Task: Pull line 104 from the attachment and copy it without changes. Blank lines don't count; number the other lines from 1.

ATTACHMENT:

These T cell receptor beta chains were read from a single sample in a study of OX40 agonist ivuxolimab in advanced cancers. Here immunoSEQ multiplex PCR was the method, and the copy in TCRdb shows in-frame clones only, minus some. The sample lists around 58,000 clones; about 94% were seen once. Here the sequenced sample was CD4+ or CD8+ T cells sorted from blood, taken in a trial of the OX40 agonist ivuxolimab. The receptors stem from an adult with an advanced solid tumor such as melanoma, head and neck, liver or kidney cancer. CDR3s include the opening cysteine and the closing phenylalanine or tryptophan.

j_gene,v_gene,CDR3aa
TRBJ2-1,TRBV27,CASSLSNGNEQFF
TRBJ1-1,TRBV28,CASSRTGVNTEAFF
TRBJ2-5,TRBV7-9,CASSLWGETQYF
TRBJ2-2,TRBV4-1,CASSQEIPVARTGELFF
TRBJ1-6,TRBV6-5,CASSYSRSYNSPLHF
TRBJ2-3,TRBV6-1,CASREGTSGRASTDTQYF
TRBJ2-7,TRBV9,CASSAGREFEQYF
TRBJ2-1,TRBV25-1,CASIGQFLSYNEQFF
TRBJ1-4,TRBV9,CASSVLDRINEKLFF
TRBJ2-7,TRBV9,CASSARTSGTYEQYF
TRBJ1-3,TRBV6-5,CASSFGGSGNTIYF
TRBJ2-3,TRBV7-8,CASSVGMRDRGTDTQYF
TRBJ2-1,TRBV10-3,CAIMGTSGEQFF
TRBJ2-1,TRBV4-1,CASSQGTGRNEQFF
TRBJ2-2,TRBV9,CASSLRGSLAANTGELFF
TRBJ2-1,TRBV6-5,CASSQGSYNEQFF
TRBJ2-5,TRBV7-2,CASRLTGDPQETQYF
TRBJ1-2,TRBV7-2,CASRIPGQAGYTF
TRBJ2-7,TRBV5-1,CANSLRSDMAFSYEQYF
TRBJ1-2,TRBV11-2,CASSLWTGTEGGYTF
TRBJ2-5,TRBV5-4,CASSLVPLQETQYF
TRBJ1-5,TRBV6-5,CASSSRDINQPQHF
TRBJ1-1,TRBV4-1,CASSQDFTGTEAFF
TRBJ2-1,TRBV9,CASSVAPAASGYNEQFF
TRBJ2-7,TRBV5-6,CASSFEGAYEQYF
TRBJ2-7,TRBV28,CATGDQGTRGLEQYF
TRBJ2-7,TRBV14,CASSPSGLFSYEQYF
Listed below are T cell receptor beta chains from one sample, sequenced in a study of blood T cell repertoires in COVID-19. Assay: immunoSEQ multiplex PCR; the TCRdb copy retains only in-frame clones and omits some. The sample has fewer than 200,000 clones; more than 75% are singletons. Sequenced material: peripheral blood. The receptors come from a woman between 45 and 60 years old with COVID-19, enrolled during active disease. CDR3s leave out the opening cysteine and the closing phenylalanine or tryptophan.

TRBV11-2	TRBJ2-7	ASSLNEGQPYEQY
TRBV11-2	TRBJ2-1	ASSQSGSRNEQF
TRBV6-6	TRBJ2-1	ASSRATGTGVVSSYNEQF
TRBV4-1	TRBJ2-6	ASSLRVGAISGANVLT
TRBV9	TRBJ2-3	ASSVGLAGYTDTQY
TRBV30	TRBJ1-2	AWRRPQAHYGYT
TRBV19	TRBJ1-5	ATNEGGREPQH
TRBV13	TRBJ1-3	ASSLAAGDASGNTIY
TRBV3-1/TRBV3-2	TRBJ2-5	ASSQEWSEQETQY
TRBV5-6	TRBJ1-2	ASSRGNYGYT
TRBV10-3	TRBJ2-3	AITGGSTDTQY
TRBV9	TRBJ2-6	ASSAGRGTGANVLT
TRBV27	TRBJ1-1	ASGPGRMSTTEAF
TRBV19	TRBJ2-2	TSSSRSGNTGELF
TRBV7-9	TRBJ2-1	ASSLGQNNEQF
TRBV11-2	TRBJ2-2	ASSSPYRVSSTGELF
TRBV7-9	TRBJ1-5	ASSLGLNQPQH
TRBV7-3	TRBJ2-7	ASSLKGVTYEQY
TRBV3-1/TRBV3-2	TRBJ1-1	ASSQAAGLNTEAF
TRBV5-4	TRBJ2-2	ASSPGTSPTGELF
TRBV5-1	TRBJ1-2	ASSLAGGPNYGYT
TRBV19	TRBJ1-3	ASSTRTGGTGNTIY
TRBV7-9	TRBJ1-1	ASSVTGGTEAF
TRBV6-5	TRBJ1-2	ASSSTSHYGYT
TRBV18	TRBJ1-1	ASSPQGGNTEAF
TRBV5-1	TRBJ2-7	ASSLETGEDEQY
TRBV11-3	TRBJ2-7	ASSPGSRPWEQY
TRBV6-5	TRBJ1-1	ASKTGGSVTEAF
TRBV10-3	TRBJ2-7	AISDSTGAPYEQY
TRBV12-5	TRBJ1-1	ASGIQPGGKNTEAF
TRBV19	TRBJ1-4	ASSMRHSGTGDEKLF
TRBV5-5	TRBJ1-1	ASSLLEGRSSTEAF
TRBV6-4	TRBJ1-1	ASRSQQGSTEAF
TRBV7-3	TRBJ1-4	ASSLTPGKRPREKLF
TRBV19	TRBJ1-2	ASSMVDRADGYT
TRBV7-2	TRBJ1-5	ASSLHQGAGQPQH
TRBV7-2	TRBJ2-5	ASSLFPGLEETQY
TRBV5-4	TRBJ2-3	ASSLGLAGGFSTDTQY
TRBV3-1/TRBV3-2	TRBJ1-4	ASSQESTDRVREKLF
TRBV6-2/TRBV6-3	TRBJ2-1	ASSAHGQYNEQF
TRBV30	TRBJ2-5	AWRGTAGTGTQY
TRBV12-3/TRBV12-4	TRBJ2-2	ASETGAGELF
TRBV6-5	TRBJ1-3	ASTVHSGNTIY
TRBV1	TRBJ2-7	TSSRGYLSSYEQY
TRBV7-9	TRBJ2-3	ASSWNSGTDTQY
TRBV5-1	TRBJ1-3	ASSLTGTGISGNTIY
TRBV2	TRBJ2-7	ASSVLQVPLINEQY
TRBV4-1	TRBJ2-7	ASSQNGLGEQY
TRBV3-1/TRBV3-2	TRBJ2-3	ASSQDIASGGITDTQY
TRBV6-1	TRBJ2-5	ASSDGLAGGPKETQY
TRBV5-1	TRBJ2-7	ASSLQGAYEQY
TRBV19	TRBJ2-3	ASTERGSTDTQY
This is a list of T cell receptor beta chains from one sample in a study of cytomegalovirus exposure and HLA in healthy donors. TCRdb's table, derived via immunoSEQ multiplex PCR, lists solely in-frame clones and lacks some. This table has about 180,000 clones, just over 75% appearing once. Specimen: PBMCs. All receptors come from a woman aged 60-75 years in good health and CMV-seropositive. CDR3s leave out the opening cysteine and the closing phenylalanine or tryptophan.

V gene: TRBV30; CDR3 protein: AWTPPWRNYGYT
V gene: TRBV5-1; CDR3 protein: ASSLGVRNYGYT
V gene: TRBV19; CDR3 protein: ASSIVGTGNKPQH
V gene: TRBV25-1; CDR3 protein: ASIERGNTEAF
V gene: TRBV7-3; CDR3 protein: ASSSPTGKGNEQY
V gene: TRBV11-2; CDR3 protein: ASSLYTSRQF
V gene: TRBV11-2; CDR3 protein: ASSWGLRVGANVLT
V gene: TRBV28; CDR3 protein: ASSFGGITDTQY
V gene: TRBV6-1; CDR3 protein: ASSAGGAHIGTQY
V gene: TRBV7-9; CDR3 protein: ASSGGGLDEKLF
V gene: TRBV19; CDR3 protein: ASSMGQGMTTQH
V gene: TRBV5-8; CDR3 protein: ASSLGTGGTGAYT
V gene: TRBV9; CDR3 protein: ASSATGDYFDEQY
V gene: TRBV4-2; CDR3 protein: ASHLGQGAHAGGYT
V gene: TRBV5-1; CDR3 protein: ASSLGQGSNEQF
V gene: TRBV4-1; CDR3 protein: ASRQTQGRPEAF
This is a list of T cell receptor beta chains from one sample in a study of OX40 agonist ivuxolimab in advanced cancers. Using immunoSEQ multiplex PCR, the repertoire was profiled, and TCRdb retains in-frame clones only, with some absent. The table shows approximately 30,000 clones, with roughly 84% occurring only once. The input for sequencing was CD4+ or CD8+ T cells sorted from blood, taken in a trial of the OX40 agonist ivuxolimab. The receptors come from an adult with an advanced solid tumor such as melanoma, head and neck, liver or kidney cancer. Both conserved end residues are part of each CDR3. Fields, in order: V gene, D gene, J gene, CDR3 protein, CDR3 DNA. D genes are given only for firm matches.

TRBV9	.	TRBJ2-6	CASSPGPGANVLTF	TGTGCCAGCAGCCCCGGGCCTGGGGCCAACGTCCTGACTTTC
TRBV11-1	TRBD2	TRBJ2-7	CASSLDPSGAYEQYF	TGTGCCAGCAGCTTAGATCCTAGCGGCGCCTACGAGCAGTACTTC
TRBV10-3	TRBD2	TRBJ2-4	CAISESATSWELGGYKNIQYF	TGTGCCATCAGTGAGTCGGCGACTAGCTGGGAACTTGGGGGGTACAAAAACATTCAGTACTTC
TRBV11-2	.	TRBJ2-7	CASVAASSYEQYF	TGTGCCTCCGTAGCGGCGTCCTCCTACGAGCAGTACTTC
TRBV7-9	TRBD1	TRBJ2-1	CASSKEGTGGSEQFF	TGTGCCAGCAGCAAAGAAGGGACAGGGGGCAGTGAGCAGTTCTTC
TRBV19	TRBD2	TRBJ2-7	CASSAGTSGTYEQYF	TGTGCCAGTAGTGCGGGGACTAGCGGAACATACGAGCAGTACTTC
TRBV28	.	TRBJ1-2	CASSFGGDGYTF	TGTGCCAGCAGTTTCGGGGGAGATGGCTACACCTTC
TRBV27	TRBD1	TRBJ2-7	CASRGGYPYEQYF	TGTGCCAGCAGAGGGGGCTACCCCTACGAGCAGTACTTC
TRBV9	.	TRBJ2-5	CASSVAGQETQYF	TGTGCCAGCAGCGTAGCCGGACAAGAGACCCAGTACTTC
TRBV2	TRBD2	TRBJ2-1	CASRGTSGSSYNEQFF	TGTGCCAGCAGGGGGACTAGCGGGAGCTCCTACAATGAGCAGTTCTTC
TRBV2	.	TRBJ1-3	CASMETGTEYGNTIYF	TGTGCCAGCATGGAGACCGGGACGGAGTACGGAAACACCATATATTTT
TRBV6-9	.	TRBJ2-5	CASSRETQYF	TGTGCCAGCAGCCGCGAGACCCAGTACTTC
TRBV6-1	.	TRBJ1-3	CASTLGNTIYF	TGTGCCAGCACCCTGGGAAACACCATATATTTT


TRBV11-2	.	TRBJ2-7	CASVAASSYEQYF	TGTGCCTCCGTAGCGGCGTCCTCCTACGAGCAGTACTTC